Jour 16: Sancti Spiritus

Day 16: Sancti Spíritus

A good breakfast before leaving guarantees a good day. I eat cereal and I leave for a small day of 75 km. It's funny to say little day, I used to do a maximum of 40 km three or four times in the summer in Quebec!!! It's Groundhog Day from the point of view of the dangerousness of the road. I buy bananas on the way. I have a good time cycling. The road is dangerous, but I listen to music for entertainment. I stop passing in Jatibonico, a small town that I like. I like places with a human dimension. Since the beginning of the trip I have been trying to find sandals made in Cuba to replace those I bought in China six years ago. I finally find the much desired object and I pay 12 Cuc (16$ Canadian) I cross the 75 km in less than three and a half hours. A much nicer course than yesterday. Sancti Spiritus is a very beautiful city, I love it! I treat myself to a good hamburger with cheese for 15 Cup ($0.75 Cad). I find myself a pretty room near a pretty bridge. In the city center, there is a rather impressive children's playroom. Video games on HD television, pool tables and air hockey. I am surprised! Cuba is changing fast! I take the relaxed life in my hammock, on the terrace of my hosts who are very friendly. They are gradually transforming their home with three private bedrooms with bathrooms. Notice my cyclist tan! Here is the other most interesting of the terrace... I would like to be able to sell my bike in Varadero at the end of the trip if I am able to get a good price. People who live in Varadero are more fortunate it seems!!! Will I buy another bike from Sarto Gagné in Victoriaville when I return? It's an excellent store by the way, thanks to Pascal Pépin for his excellent service and low prices! Here are used bikes that I saw in a store they are worth 100$ Canadian... A nice table and 4 chairs for 300$ Cad I chat with two nice Cubans on the corner of the street. One is a seller of articles made in Cuba and the other is a shoemaker. I finally buy a $1 lemon squeezer. I meet Roberto a souvenir seller. He is very friendly and he speaks a little French. I give him my Quebec flag, in exchange he gives me maple syrup. I tell him it's too heavy to carry on a bike. He then gives me a Cuban flag that I will hang in my class. By ending this magnificent day, I make myself a good Claro Kermato. I spend the evening with Roberto this evening, he invites me to dinner. He shows me restaurants run by the state and others private. I finally observe the difference between the two. He then shows me a place frequented by rich Cubans. We take a horse-drawn carriage ride. We visit his family and he shows me his apartment. A beautiful evening filled with joy.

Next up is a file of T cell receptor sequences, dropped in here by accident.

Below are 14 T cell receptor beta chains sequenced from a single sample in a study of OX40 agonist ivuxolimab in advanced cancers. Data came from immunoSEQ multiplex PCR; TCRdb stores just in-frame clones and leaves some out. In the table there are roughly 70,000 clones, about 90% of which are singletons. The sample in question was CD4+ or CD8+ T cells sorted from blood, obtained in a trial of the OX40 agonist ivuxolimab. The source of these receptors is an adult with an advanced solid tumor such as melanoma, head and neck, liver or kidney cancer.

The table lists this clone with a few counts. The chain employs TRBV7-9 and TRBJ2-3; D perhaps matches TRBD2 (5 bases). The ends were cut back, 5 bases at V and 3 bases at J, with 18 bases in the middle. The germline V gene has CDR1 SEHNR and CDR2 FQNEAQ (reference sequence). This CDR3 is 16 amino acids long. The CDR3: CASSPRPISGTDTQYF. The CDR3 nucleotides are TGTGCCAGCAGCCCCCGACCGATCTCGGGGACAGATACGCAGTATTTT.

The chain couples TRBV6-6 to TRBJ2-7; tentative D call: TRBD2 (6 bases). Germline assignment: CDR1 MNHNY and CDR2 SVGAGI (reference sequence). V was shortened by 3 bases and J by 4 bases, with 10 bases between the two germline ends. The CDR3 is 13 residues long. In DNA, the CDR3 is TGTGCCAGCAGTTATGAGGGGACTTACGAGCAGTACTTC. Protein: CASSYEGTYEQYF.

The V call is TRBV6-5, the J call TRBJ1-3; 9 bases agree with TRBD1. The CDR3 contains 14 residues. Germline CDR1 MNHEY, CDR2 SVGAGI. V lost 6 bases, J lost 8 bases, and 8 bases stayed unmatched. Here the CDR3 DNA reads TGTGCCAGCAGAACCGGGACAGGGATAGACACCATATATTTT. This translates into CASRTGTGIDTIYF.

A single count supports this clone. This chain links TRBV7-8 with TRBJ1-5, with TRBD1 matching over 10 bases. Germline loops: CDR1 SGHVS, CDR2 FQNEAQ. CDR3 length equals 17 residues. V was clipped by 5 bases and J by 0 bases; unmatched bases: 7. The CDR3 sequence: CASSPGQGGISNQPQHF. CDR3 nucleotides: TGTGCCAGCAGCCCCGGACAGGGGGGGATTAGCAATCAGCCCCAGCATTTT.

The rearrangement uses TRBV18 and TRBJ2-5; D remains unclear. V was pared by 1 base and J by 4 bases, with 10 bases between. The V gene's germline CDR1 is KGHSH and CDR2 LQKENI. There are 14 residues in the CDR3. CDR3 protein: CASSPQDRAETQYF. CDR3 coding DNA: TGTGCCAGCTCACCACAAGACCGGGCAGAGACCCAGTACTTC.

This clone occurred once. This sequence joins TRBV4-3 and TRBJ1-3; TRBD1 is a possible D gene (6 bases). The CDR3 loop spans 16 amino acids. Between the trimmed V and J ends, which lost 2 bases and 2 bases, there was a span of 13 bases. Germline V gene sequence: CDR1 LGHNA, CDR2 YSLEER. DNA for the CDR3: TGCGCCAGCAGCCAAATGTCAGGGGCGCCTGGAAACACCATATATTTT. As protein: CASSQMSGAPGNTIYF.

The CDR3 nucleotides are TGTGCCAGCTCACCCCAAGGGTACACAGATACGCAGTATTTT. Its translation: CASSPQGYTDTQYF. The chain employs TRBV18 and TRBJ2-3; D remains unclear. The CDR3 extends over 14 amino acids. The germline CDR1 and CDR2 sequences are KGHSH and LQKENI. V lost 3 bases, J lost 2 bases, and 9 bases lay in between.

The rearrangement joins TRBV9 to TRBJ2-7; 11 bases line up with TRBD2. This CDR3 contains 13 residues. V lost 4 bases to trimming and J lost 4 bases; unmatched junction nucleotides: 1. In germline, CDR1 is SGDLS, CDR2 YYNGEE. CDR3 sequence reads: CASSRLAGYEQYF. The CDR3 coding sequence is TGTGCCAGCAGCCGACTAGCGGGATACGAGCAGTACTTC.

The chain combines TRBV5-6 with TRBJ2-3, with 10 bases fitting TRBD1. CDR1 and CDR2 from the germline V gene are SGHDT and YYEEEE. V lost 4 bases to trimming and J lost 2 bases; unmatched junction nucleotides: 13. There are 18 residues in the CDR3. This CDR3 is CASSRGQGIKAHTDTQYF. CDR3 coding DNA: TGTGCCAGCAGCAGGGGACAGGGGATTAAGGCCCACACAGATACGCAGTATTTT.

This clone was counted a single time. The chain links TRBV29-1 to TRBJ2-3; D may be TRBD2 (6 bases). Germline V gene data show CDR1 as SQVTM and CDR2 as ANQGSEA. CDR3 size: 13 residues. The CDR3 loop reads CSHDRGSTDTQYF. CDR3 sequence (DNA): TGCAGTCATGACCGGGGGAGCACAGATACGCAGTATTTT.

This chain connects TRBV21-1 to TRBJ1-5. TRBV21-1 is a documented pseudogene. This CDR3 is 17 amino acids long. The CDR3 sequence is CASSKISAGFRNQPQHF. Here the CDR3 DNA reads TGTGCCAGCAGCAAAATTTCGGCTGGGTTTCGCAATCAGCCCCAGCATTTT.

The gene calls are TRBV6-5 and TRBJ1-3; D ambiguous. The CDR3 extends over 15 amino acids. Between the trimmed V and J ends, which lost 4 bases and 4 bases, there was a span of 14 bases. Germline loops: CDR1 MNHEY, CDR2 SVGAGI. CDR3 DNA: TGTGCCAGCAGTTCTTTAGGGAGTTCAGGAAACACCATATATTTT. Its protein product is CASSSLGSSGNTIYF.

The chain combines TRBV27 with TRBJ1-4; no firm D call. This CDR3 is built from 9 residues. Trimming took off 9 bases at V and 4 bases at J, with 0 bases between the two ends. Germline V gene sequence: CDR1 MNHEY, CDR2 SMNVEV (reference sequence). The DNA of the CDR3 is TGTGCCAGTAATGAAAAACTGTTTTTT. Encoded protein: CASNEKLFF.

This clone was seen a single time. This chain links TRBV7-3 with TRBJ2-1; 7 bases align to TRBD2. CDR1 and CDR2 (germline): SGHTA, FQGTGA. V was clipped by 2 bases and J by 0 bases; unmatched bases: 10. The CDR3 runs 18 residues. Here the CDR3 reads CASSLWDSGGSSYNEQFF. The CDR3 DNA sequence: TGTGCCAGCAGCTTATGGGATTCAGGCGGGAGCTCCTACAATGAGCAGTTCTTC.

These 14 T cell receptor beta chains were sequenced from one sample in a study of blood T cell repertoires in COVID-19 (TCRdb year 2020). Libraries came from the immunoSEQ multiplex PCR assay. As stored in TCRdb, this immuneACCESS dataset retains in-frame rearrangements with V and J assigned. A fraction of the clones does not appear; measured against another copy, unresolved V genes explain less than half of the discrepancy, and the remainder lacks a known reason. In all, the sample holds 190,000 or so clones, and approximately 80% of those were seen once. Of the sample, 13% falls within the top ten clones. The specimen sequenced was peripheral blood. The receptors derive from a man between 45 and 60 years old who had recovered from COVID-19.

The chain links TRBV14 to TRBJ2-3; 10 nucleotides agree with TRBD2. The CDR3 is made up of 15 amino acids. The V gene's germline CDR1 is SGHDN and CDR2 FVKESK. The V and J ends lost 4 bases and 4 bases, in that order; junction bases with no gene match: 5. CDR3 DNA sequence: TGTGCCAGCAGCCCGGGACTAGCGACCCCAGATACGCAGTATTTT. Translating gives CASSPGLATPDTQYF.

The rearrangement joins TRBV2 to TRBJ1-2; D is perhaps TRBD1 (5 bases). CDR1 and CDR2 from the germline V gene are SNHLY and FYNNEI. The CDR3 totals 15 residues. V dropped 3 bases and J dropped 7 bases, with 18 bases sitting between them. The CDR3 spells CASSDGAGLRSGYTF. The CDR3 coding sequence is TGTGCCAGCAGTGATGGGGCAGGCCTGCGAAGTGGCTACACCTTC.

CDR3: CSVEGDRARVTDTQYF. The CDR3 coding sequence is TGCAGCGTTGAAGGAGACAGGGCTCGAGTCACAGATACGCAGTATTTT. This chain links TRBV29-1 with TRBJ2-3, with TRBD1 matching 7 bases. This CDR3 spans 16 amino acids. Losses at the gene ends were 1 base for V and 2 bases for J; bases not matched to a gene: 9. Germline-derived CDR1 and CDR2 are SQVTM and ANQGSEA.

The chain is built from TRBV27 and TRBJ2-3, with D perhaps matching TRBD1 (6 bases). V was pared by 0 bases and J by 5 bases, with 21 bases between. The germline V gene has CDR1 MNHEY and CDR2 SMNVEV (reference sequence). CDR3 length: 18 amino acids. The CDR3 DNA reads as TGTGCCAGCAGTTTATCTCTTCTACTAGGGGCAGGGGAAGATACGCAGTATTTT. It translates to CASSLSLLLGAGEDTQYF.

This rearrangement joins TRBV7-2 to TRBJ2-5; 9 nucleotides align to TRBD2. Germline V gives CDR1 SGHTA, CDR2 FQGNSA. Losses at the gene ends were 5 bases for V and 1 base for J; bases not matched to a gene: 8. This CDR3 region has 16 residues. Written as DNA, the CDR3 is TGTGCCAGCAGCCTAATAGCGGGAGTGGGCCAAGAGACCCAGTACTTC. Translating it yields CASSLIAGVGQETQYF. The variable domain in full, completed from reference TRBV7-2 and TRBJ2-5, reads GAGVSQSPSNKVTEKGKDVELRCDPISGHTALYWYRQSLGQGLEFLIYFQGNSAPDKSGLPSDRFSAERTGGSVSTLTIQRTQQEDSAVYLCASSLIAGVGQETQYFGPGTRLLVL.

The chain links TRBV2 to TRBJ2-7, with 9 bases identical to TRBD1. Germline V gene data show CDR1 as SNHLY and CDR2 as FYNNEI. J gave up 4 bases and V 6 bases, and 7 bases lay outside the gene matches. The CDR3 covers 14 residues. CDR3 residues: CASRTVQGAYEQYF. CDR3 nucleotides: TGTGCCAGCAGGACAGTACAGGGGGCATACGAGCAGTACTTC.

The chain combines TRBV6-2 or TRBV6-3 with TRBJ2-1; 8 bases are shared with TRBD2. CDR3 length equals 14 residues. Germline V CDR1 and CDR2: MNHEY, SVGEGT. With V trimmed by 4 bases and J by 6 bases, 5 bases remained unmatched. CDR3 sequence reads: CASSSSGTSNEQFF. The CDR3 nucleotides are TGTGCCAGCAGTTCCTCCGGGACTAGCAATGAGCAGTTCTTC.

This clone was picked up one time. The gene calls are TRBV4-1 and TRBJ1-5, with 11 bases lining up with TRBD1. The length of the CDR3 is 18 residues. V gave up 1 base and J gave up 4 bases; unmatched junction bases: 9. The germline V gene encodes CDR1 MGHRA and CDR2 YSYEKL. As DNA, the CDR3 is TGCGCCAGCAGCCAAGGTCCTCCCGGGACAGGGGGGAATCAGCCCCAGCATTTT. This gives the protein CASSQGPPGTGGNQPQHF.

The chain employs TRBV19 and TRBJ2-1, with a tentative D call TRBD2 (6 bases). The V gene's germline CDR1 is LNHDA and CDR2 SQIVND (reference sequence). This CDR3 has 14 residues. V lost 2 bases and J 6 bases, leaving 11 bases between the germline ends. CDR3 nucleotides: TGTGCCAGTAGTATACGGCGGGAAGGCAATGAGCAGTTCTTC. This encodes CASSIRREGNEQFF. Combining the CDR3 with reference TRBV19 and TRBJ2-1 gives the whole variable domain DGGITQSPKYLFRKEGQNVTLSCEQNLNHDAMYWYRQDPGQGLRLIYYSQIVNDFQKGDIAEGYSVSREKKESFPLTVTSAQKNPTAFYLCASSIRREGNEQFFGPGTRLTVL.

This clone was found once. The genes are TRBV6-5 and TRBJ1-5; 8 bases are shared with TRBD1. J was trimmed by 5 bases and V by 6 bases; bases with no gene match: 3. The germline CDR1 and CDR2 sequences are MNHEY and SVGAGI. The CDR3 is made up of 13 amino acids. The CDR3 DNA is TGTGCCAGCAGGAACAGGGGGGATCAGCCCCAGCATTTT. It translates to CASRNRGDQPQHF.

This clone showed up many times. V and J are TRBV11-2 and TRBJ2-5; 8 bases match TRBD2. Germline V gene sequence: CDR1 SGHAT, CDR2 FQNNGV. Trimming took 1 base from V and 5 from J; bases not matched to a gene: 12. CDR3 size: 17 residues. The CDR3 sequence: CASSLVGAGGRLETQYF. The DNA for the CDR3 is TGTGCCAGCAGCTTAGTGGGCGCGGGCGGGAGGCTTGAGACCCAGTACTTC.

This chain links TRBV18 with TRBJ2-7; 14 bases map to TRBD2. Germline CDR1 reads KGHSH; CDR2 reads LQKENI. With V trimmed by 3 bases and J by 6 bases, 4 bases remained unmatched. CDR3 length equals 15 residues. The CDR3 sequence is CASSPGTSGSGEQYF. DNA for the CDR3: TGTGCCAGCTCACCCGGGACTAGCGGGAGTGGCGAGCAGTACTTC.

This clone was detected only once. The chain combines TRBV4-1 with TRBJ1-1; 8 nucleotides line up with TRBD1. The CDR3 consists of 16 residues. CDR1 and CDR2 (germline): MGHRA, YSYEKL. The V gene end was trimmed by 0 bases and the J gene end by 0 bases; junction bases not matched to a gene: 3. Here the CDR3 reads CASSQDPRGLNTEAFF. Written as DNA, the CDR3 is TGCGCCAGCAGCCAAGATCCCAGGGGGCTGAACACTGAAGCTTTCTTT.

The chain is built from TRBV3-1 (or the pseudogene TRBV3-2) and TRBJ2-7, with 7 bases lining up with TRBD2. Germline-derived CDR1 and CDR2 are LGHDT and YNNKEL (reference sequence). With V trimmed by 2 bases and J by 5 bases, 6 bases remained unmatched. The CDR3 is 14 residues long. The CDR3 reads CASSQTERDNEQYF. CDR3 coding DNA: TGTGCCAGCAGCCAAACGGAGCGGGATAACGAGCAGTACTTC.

The world is generous, be generous!
David Beauchesne